Several weeks ago, an Airstreamer on Airforums replaced his questionable, Duo-Therm, RV air conditioner with a new unit, and posted his old AC as “free to a good home”. Between wanting to have a refrigeration unit laying around the Shop for certain science experiments, and wanting to meet Rodney, I posted I would gladly come get the unit if no one else wanted it for their Airstream.

I ended up being the lucky recipient, and it was great meeting & visiting with Rodney. As he was currently laid-over in the same county I grew up in, it was nice seeing some areas I had not seen in over 20 years. They’re four-laning the Woodbury highway now, and it was a mess… Kind of like the Duo-Therm’s exterior shroud.

For an air conditioner made in 2001, the shroud certainly hadn’t aged well. The shroud on my Airstream’s Bay Breeze unit when I got it, while in need of repair, looked better than the Duo-Therm’s, and my shroud was 36 years old at the time. But since my plans for the unit never hinged on cosmetics, there was no problem.

The 13,500 Btu unit fired up with no complaint. But after a while, the evaporator coil, return line, and receiver/dryer froze up. Low Freon level is usually the culprit when this happens.

Now, the original plan for the day had been to use the Duo-Therm as a dehumidifier. With this in mind, buckets were placed underneath the two holes condensation was supposed to drip from. But when the coils thawed, water ran from every nook & cranny. So the Duo-Therm was moved to a test stand for a more extensive checkout/possible repair.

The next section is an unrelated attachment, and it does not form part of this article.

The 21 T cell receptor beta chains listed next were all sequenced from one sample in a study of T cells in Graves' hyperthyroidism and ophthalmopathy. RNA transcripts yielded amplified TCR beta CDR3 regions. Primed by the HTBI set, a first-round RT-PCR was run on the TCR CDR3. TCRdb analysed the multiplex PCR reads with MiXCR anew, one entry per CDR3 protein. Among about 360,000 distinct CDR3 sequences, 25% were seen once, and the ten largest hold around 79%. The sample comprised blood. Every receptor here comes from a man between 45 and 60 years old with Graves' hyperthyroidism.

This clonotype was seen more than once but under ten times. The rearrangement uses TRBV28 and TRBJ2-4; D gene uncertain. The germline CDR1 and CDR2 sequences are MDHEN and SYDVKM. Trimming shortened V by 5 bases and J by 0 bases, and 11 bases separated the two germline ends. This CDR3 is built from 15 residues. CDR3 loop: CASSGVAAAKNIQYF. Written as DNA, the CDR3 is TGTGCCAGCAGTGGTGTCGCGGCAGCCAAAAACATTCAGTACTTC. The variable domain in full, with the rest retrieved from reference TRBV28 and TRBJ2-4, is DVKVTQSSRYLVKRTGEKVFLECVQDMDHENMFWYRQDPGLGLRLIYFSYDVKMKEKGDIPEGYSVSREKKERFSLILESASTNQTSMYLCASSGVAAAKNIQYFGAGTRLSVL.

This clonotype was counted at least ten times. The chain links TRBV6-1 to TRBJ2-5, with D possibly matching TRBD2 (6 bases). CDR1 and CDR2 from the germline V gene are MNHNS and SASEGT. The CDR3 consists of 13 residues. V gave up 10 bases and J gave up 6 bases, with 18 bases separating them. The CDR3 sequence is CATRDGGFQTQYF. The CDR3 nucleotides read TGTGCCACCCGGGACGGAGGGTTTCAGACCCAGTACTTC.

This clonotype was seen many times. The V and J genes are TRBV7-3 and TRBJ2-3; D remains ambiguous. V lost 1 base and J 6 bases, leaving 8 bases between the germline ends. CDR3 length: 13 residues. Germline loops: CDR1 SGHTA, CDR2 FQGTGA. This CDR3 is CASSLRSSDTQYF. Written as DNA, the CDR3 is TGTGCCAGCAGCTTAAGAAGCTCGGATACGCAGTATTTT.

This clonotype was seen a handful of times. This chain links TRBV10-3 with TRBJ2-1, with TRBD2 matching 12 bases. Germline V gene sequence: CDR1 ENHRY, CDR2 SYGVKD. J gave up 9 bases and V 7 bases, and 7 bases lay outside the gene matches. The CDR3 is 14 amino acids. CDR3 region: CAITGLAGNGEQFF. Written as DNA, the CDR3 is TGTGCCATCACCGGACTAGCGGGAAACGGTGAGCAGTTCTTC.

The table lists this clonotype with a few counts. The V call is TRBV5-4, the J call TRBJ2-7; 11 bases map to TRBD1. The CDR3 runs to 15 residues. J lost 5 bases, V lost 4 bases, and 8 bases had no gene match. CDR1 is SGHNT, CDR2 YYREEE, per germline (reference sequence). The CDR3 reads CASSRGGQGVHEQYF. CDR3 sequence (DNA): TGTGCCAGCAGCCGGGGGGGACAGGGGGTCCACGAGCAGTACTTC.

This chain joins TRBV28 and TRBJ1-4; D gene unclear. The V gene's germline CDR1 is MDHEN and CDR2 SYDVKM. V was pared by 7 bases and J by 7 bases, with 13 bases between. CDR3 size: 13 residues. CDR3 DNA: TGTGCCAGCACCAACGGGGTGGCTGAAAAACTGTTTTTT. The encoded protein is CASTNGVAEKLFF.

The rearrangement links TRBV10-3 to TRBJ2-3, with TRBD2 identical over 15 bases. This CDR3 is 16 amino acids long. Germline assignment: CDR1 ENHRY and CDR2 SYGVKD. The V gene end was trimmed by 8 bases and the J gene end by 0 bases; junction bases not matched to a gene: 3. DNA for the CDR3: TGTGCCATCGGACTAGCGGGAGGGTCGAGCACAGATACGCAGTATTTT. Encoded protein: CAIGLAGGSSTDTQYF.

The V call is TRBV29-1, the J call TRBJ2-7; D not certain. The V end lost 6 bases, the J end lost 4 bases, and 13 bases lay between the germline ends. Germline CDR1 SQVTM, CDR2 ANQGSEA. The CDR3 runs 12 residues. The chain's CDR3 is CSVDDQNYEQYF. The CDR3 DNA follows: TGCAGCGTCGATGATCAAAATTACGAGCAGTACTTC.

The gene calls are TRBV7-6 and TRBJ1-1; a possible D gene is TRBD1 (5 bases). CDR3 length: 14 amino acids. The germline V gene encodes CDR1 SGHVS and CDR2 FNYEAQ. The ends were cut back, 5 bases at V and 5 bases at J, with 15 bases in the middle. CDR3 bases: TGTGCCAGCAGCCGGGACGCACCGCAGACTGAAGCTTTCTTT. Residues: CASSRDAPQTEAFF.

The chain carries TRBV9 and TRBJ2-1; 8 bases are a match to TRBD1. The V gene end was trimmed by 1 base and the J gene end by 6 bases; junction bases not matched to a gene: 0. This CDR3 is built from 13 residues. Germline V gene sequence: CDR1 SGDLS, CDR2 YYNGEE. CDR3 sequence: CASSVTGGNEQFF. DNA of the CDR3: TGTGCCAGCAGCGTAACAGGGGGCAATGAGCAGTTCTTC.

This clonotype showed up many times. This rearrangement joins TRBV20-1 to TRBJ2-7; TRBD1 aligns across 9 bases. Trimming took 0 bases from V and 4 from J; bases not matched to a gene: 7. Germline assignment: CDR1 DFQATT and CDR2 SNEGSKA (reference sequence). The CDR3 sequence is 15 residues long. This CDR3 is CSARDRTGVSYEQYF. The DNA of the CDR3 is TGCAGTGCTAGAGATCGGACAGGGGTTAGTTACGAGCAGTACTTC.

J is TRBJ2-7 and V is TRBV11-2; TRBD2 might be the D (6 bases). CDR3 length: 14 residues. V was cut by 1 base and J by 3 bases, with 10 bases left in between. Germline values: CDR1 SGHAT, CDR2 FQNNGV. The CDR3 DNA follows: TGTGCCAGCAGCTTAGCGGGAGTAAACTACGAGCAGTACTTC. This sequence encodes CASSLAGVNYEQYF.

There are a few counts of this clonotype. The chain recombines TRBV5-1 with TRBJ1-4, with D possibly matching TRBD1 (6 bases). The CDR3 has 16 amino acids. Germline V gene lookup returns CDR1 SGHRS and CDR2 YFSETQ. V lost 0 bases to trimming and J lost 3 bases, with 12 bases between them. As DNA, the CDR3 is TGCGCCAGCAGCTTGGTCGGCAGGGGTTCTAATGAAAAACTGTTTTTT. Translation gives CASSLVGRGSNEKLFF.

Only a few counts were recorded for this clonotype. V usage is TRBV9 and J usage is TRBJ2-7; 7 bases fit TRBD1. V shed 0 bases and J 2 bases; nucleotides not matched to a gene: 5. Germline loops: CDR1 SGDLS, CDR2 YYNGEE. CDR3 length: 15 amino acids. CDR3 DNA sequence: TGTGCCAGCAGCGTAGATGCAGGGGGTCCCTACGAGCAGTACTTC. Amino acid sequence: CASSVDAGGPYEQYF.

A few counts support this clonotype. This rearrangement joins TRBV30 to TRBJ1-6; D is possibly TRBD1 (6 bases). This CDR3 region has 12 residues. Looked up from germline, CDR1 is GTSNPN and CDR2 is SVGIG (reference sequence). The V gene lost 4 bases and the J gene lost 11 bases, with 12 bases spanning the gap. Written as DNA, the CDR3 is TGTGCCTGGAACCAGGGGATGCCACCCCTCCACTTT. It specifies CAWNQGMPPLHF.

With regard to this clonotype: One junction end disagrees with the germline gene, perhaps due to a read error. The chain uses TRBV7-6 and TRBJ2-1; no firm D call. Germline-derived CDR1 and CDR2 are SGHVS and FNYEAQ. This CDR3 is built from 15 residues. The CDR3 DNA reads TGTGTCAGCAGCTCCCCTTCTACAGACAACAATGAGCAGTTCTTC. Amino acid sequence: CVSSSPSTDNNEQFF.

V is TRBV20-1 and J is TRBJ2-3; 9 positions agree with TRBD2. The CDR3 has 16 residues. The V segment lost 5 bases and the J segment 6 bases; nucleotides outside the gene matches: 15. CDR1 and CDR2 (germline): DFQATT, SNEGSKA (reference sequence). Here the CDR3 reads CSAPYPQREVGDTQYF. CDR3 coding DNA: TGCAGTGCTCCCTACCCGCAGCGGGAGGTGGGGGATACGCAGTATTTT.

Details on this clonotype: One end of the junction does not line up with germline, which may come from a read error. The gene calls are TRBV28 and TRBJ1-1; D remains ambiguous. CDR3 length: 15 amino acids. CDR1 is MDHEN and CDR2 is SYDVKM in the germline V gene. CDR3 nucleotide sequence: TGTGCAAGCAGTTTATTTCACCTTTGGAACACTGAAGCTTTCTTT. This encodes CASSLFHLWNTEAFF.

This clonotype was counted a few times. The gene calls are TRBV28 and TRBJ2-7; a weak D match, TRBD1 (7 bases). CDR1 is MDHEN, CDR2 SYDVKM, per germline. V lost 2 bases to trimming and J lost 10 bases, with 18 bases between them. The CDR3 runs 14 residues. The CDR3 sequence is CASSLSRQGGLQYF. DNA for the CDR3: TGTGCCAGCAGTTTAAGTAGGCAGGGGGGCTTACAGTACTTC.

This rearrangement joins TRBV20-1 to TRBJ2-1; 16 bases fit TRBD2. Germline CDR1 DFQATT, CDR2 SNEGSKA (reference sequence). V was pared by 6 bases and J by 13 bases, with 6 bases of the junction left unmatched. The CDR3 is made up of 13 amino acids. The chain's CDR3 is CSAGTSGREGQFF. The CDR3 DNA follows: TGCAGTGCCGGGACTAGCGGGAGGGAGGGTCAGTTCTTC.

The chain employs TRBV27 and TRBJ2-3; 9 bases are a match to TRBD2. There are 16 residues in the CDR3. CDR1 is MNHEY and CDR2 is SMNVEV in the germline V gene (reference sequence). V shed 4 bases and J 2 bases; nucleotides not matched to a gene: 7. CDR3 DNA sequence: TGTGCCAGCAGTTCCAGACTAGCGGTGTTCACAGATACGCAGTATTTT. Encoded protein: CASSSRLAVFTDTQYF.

RV air conditioners, as they are mounted on a rooftop, both draw and exhaust air from the bottom. Wondering if the freezing was a result of the two streams mixing too much due to the diffuser panel not being mounted, the sheet metal covering the evaporator coil was removed to allow the air drawn into the coil to come from the front while cold air was blown out the bottom.

Even if I had a set of R-22 gauges with which to check Freon level, the gauges would not have worked with this unit as this system, like most RV systems, is sealed (no fittings for gauge hookup). After allowing the unit to run for awhile, neither the evaporator nor condenser coils were found to have a uniform temperature distribution - another sign of low Freon. But the evaporator coil was not icing in the unit’s new configuration.

My ammeter reported the unit was drawing 11-1/2 amps on high-speed. Since the value was below the Rated Load Amps of 12, I checked that off my list, and proceeded to check differential temperature between incoming, and outgoing air.

An air conditioner in good repair will usually provide a 15-20 degree temperature differential. After recording the inlet temperature, the thermometer was moved to the outlet. While waiting for the temperature to stabilize, the condensate once again started leaking out of everywhere. While looking around and touching this-that-and-the-other, the condenser fan blade sucked the end of my left-hand ring finger into its path, and half of the fan blades snapped off.

A distinct rotational imbalance was immediately detected, and checkouts were stopped as the unit appeared to want to vibrate off the test stand. I wish I hadn’t been so busy counting my fingers as I really wanted to know the final outlet temperature.

So much for having a dehumidifier. But, with only a cut on one finger, I ended up in much better condition than the Duo-Therm did. It looks like I’ll just have to wait for warmer weather to dry the place out.